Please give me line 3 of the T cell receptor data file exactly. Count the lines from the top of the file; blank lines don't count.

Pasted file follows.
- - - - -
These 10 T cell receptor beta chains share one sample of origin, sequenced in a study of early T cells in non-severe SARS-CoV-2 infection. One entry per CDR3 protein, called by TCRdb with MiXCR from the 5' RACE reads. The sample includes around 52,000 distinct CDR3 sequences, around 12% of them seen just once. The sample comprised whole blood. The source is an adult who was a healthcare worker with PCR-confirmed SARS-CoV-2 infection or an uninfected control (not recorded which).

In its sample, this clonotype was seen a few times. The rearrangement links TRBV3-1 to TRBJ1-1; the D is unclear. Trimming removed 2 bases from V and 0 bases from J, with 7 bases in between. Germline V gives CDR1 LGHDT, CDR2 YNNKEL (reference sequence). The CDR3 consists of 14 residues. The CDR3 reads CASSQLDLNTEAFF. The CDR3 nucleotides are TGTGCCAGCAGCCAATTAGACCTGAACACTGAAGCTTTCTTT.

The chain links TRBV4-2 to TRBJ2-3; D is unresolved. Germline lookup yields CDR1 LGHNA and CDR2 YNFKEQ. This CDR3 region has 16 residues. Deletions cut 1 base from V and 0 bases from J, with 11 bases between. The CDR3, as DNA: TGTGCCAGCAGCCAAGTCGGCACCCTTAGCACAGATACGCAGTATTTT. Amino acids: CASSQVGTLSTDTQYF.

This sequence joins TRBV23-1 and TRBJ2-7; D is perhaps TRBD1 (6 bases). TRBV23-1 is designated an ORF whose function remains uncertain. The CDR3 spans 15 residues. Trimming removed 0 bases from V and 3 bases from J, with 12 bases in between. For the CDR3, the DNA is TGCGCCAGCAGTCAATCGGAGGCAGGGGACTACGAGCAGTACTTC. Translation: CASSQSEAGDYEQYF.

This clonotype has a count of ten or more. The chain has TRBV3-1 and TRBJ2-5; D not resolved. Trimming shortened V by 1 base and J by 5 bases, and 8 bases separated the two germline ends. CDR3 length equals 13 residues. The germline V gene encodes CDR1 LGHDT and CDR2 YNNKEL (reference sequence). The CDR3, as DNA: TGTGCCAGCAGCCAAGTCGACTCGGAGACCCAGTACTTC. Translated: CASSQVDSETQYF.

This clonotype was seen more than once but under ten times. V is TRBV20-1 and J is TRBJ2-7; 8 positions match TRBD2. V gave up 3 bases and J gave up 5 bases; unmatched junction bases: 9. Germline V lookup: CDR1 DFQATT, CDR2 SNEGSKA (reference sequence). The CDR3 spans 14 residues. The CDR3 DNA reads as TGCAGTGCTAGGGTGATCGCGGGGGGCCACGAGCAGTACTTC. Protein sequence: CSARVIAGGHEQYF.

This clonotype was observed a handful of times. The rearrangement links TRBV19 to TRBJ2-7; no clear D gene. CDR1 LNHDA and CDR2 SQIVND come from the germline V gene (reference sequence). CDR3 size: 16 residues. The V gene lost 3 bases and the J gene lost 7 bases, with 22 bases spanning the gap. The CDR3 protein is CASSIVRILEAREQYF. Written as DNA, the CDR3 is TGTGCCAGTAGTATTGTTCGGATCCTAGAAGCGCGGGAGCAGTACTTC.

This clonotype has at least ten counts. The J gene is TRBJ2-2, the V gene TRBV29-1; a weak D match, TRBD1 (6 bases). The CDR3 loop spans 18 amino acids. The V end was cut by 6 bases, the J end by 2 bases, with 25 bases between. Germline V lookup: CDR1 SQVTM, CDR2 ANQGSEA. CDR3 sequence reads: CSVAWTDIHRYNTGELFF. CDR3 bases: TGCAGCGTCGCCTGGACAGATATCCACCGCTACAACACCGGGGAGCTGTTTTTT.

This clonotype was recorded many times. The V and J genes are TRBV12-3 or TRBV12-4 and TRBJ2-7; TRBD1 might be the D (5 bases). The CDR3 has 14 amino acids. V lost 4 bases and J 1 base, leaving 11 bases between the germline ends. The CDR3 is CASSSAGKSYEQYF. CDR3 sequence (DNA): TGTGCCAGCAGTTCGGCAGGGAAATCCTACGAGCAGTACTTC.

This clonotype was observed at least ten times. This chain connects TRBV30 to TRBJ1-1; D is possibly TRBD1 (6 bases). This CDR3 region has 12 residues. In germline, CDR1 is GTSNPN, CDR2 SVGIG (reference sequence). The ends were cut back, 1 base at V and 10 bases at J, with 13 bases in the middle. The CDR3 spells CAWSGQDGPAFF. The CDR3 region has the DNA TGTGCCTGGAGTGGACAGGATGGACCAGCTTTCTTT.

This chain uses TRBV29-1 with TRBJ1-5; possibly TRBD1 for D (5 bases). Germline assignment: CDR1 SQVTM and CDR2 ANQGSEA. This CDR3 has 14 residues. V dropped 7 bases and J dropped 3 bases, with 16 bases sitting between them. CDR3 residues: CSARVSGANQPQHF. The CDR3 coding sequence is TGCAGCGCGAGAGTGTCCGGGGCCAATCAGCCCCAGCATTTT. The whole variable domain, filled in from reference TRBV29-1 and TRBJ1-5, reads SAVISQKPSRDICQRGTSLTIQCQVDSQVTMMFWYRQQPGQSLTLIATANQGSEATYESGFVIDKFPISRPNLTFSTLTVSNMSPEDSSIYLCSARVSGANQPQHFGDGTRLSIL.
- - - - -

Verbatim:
The chain links TRBV4-2 to TRBJ2-3; D is unresolved. Germline lookup yields CDR1 LGHNA and CDR2 YNFKEQ. This CDR3 region has 16 residues. Deletions cut 1 base from V and 0 bases from J, with 11 bases between. The CDR3, as DNA: TGTGCCAGCAGCCAAGTCGGCACCCTTAGCACAGATACGCAGTATTTT. Amino acids: CASSQVGTLSTDTQYF.